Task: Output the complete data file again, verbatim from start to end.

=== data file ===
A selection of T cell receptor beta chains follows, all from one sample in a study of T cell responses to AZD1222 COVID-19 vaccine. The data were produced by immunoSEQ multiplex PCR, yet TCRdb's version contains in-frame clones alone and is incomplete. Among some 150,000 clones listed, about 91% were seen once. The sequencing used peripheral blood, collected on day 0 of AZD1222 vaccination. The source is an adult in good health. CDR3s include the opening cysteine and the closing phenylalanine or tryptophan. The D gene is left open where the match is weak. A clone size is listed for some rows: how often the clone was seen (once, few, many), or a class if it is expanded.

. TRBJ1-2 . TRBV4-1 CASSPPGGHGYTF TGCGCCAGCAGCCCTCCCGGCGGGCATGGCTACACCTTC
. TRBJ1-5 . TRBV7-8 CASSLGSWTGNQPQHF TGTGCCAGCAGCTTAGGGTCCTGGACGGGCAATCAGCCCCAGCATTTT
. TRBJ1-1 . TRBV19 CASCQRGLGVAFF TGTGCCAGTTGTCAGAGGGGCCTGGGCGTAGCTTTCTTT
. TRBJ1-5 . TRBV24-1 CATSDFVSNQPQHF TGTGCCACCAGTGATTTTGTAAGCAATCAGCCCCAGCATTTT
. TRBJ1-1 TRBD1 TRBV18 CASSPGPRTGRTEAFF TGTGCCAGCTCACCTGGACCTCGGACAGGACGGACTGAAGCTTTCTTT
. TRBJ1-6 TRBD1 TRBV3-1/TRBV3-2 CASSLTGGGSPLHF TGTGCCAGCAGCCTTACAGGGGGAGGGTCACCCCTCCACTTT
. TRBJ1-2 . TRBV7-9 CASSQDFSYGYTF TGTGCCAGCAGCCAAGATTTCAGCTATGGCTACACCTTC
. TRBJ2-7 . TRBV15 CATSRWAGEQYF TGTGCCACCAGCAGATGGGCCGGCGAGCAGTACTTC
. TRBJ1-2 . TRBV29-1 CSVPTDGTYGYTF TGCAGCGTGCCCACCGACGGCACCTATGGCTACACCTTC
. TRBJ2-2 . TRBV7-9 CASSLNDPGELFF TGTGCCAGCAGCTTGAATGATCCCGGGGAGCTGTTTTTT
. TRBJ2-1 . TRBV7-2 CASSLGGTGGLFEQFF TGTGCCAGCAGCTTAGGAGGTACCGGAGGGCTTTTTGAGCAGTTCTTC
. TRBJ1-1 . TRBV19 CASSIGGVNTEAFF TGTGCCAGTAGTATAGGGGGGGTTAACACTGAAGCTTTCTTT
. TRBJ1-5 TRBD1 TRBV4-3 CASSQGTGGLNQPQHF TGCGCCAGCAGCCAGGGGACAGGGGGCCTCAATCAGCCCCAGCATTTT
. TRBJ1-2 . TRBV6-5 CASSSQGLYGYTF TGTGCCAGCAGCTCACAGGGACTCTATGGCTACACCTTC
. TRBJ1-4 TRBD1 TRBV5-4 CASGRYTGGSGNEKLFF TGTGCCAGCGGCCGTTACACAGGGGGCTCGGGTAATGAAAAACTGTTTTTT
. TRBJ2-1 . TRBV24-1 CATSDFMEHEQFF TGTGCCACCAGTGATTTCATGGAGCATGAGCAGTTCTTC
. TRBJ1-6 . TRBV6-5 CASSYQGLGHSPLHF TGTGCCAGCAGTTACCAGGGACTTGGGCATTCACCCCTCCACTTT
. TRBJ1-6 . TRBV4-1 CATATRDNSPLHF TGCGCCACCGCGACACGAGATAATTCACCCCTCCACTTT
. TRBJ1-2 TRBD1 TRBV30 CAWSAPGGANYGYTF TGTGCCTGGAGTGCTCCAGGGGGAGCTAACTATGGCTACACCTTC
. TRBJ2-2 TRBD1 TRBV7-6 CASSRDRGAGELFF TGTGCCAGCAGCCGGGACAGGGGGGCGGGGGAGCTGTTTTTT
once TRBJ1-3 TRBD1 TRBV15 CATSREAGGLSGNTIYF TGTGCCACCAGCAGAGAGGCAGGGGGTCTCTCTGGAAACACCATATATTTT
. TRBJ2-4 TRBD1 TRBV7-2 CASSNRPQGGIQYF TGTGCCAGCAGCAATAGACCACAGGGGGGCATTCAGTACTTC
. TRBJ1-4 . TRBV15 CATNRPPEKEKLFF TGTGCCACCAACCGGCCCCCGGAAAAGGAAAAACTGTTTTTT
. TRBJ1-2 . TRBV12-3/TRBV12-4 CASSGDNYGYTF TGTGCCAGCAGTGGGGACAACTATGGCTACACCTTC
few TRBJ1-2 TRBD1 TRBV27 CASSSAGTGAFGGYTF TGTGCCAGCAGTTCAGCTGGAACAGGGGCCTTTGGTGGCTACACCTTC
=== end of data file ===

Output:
A selection of T cell receptor beta chains follows, all from one sample in a study of T cell responses to AZD1222 COVID-19 vaccine. The data were produced by immunoSEQ multiplex PCR, yet TCRdb's version contains in-frame clones alone and is incomplete. Among some 150,000 clones listed, about 91% were seen once. The sequencing used peripheral blood, collected on day 0 of AZD1222 vaccination. The source is an adult in good health. CDR3s include the opening cysteine and the closing phenylalanine or tryptophan. The D gene is left open where the match is weak. A clone size is listed for some rows: how often the clone was seen (once, few, many), or a class if it is expanded.

. TRBJ1-2 . TRBV4-1 CASSPPGGHGYTF TGCGCCAGCAGCCCTCCCGGCGGGCATGGCTACACCTTC
. TRBJ1-5 . TRBV7-8 CASSLGSWTGNQPQHF TGTGCCAGCAGCTTAGGGTCCTGGACGGGCAATCAGCCCCAGCATTTT
. TRBJ1-1 . TRBV19 CASCQRGLGVAFF TGTGCCAGTTGTCAGAGGGGCCTGGGCGTAGCTTTCTTT
. TRBJ1-5 . TRBV24-1 CATSDFVSNQPQHF TGTGCCACCAGTGATTTTGTAAGCAATCAGCCCCAGCATTTT
. TRBJ1-1 TRBD1 TRBV18 CASSPGPRTGRTEAFF TGTGCCAGCTCACCTGGACCTCGGACAGGACGGACTGAAGCTTTCTTT
. TRBJ1-6 TRBD1 TRBV3-1/TRBV3-2 CASSLTGGGSPLHF TGTGCCAGCAGCCTTACAGGGGGAGGGTCACCCCTCCACTTT
. TRBJ1-2 . TRBV7-9 CASSQDFSYGYTF TGTGCCAGCAGCCAAGATTTCAGCTATGGCTACACCTTC
. TRBJ2-7 . TRBV15 CATSRWAGEQYF TGTGCCACCAGCAGATGGGCCGGCGAGCAGTACTTC
. TRBJ1-2 . TRBV29-1 CSVPTDGTYGYTF TGCAGCGTGCCCACCGACGGCACCTATGGCTACACCTTC
. TRBJ2-2 . TRBV7-9 CASSLNDPGELFF TGTGCCAGCAGCTTGAATGATCCCGGGGAGCTGTTTTTT
. TRBJ2-1 . TRBV7-2 CASSLGGTGGLFEQFF TGTGCCAGCAGCTTAGGAGGTACCGGAGGGCTTTTTGAGCAGTTCTTC
. TRBJ1-1 . TRBV19 CASSIGGVNTEAFF TGTGCCAGTAGTATAGGGGGGGTTAACACTGAAGCTTTCTTT
. TRBJ1-5 TRBD1 TRBV4-3 CASSQGTGGLNQPQHF TGCGCCAGCAGCCAGGGGACAGGGGGCCTCAATCAGCCCCAGCATTTT
. TRBJ1-2 . TRBV6-5 CASSSQGLYGYTF TGTGCCAGCAGCTCACAGGGACTCTATGGCTACACCTTC
. TRBJ1-4 TRBD1 TRBV5-4 CASGRYTGGSGNEKLFF TGTGCCAGCGGCCGTTACACAGGGGGCTCGGGTAATGAAAAACTGTTTTTT
. TRBJ2-1 . TRBV24-1 CATSDFMEHEQFF TGTGCCACCAGTGATTTCATGGAGCATGAGCAGTTCTTC
. TRBJ1-6 . TRBV6-5 CASSYQGLGHSPLHF TGTGCCAGCAGTTACCAGGGACTTGGGCATTCACCCCTCCACTTT
. TRBJ1-6 . TRBV4-1 CATATRDNSPLHF TGCGCCACCGCGACACGAGATAATTCACCCCTCCACTTT
. TRBJ1-2 TRBD1 TRBV30 CAWSAPGGANYGYTF TGTGCCTGGAGTGCTCCAGGGGGAGCTAACTATGGCTACACCTTC
. TRBJ2-2 TRBD1 TRBV7-6 CASSRDRGAGELFF TGTGCCAGCAGCCGGGACAGGGGGGCGGGGGAGCTGTTTTTT
once TRBJ1-3 TRBD1 TRBV15 CATSREAGGLSGNTIYF TGTGCCACCAGCAGAGAGGCAGGGGGTCTCTCTGGAAACACCATATATTTT
. TRBJ2-4 TRBD1 TRBV7-2 CASSNRPQGGIQYF TGTGCCAGCAGCAATAGACCACAGGGGGGCATTCAGTACTTC
. TRBJ1-4 . TRBV15 CATNRPPEKEKLFF TGTGCCACCAACCGGCCCCCGGAAAAGGAAAAACTGTTTTTT
. TRBJ1-2 . TRBV12-3/TRBV12-4 CASSGDNYGYTF TGTGCCAGCAGTGGGGACAACTATGGCTACACCTTC
few TRBJ1-2 TRBD1 TRBV27 CASSSAGTGAFGGYTF TGTGCCAGCAGTTCAGCTGGAACAGGGGCCTTTGGTGGCTACACCTTC